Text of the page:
The NBA that we know today looks quite a bit different from the way that it started. Let’s take a trip down memory lane and go back to the beginnings of the National Basketball Association and learn more about how the league became what it is today.
Beginning in 1946, the National Basketball League and the Basketball Association of America merged, forming the NBA. There were 16 teams in all, some from big cities and others from smaller markets.
A severe financial crunch led to eight teams dropping out of the league in the first six years. Even with expansion, some of those teams – such as the Chicago Packers, who became the Washington Wizards of today – wound up relocating.
Just like any other sport, there were dominant eras of the league. The Minneapolis Lakers, led by star George Mikan, were the kings of the early NBA. They won five titles from 1948 to 1956.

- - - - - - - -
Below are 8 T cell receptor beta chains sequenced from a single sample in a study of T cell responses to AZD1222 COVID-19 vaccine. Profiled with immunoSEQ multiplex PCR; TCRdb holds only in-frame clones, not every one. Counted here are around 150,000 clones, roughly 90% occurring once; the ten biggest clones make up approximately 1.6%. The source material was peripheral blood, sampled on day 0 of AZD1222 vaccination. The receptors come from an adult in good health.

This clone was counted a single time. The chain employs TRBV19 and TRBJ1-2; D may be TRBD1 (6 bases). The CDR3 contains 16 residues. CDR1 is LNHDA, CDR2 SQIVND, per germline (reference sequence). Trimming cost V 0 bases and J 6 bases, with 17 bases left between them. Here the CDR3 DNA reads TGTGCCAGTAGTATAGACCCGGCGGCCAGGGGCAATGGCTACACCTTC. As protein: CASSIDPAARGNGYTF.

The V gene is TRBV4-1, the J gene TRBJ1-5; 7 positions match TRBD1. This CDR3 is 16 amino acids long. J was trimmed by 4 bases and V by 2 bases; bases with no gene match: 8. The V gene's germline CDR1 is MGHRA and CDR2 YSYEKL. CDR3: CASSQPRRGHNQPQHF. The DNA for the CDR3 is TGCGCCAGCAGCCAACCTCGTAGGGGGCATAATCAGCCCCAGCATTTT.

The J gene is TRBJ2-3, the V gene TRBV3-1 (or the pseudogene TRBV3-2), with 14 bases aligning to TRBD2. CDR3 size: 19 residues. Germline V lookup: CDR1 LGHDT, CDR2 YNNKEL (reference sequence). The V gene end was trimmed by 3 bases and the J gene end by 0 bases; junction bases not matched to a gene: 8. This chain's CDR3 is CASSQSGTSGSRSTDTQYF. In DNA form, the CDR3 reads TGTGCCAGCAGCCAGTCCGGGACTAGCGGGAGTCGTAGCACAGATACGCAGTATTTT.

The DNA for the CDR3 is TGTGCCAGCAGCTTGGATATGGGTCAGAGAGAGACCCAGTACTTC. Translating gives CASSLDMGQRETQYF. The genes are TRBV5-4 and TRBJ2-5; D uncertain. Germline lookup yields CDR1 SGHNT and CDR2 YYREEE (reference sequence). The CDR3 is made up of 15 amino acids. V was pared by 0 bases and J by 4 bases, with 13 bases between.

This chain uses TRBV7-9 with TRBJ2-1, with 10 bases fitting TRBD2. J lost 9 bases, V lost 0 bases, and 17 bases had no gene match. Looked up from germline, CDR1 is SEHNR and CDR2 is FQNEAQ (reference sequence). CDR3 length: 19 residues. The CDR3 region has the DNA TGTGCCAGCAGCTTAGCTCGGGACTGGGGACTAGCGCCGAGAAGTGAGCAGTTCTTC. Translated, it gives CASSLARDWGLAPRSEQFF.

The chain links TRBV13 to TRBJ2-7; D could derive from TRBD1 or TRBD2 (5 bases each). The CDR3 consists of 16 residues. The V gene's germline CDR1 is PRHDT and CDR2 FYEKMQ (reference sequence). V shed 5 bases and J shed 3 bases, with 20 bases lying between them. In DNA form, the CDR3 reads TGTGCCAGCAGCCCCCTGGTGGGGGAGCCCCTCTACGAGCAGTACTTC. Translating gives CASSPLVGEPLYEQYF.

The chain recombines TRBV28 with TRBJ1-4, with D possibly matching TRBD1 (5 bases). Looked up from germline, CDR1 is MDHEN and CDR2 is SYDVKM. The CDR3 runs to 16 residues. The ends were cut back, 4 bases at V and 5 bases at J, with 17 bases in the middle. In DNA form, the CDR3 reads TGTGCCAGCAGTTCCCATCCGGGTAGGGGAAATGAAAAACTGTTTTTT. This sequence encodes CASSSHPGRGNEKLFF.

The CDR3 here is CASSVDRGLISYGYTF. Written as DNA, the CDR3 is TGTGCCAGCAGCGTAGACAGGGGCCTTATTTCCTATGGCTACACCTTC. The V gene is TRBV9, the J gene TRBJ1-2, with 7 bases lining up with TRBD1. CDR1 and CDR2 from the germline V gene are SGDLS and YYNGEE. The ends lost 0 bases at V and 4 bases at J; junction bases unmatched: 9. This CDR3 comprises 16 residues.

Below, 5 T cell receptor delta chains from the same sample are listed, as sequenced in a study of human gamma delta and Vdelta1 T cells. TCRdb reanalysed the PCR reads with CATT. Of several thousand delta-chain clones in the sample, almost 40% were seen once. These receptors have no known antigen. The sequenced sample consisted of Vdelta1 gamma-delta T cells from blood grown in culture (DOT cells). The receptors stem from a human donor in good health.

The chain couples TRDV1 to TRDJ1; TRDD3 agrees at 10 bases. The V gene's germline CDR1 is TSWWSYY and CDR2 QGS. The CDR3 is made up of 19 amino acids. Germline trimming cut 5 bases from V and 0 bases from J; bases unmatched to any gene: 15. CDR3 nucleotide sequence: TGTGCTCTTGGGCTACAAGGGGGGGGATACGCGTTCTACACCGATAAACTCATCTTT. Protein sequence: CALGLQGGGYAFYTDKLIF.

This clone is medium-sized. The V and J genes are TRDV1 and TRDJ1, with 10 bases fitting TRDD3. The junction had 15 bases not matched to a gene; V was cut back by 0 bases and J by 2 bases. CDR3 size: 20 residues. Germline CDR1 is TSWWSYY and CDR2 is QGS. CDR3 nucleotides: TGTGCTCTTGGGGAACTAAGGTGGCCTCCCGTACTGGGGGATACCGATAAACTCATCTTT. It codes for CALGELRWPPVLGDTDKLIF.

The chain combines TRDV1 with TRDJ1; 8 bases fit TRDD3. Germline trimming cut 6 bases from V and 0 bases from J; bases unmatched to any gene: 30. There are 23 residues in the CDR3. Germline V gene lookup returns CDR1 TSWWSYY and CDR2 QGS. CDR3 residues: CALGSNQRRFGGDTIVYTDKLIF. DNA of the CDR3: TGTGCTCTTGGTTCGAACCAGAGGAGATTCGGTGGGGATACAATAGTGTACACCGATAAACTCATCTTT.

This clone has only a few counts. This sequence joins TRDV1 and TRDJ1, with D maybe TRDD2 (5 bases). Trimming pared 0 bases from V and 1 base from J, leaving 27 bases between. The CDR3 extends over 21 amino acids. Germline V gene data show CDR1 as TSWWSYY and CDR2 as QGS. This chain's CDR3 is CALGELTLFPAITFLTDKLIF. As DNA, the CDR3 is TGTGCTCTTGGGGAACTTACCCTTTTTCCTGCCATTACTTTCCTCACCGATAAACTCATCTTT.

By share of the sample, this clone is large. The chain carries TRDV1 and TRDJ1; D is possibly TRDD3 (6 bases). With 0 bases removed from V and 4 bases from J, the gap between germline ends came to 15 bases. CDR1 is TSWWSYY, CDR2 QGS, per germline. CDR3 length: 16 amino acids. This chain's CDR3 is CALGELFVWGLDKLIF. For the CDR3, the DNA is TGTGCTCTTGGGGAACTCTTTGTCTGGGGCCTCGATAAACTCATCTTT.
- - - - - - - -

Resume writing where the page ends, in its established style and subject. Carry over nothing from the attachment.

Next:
Then it was the Boston Celtics, winning 11 titles between 1957 and 1969. In the 1970s and 1980s, the Celtics and the Los Angeles Lakers had a battle of dynasties, capturing eight of the titles between them in the 1980s.
The 1990s were dominated by Michael Jordan and the Chicago Bulls, winning six titles in the decade. The Lakers became the team of the 2000s, winning five titles in the decade.
Now, the league is in better shape than ever before. It is growing as a global game, with billions of dollars in revenue. Furthermore, the dynasty eras have continued, albeit in different forms.
The Golden State Warriors have recently won three titles in four years, but the real achievement is from a single player. Starting the 2011 NBA Finals, LeBron James would play in eight-consecutive NBA Finals.
Today, the game is driven by its star-power. With some of the most recognizable athletes on the planet, the NBA continues to grow the game’s popularity globally while fostering individual brand popularity among its star players.